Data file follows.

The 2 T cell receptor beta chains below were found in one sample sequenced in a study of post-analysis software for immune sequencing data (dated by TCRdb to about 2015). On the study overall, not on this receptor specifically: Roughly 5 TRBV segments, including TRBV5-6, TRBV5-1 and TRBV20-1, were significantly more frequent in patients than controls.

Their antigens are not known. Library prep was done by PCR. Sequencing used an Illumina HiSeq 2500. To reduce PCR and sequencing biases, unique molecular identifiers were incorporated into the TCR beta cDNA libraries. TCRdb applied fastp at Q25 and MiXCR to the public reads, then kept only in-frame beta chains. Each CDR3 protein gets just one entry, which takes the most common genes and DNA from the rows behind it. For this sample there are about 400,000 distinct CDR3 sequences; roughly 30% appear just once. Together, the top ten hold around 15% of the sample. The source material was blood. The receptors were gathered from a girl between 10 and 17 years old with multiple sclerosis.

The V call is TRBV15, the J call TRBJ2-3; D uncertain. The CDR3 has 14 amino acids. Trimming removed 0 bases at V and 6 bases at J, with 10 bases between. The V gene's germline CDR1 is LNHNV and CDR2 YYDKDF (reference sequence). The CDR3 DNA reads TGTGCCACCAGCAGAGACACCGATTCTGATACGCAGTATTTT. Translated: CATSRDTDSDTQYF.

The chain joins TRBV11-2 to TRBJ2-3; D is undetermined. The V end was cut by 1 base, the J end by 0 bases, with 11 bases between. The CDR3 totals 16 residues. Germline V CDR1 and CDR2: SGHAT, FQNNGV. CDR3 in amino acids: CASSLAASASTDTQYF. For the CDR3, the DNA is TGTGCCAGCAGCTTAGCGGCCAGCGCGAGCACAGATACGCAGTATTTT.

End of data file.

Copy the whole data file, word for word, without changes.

The 2 T cell receptor beta chains below were found in one sample sequenced in a study of post-analysis software for immune sequencing data (dated by TCRdb to about 2015). On the study overall, not on this receptor specifically: Roughly 5 TRBV segments, including TRBV5-6, TRBV5-1 and TRBV20-1, were significantly more frequent in patients than controls.

Their antigens are not known. Library prep was done by PCR. Sequencing used an Illumina HiSeq 2500. To reduce PCR and sequencing biases, unique molecular identifiers were incorporated into the TCR beta cDNA libraries. TCRdb applied fastp at Q25 and MiXCR to the public reads, then kept only in-frame beta chains. Each CDR3 protein gets just one entry, which takes the most common genes and DNA from the rows behind it. For this sample there are about 400,000 distinct CDR3 sequences; roughly 30% appear just once. Together, the top ten hold around 15% of the sample. The source material was blood. The receptors were gathered from a girl between 10 and 17 years old with multiple sclerosis.

The V call is TRBV15, the J call TRBJ2-3; D uncertain. The CDR3 has 14 amino acids. Trimming removed 0 bases at V and 6 bases at J, with 10 bases between. The V gene's germline CDR1 is LNHNV and CDR2 YYDKDF (reference sequence). The CDR3 DNA reads TGTGCCACCAGCAGAGACACCGATTCTGATACGCAGTATTTT. Translated: CATSRDTDSDTQYF.

The chain joins TRBV11-2 to TRBJ2-3; D is undetermined. The V end was cut by 1 base, the J end by 0 bases, with 11 bases between. The CDR3 totals 16 residues. Germline V CDR1 and CDR2: SGHAT, FQNNGV. CDR3 in amino acids: CASSLAASASTDTQYF. For the CDR3, the DNA is TGTGCCAGCAGCTTAGCGGCCAGCGCGAGCACAGATACGCAGTATTTT.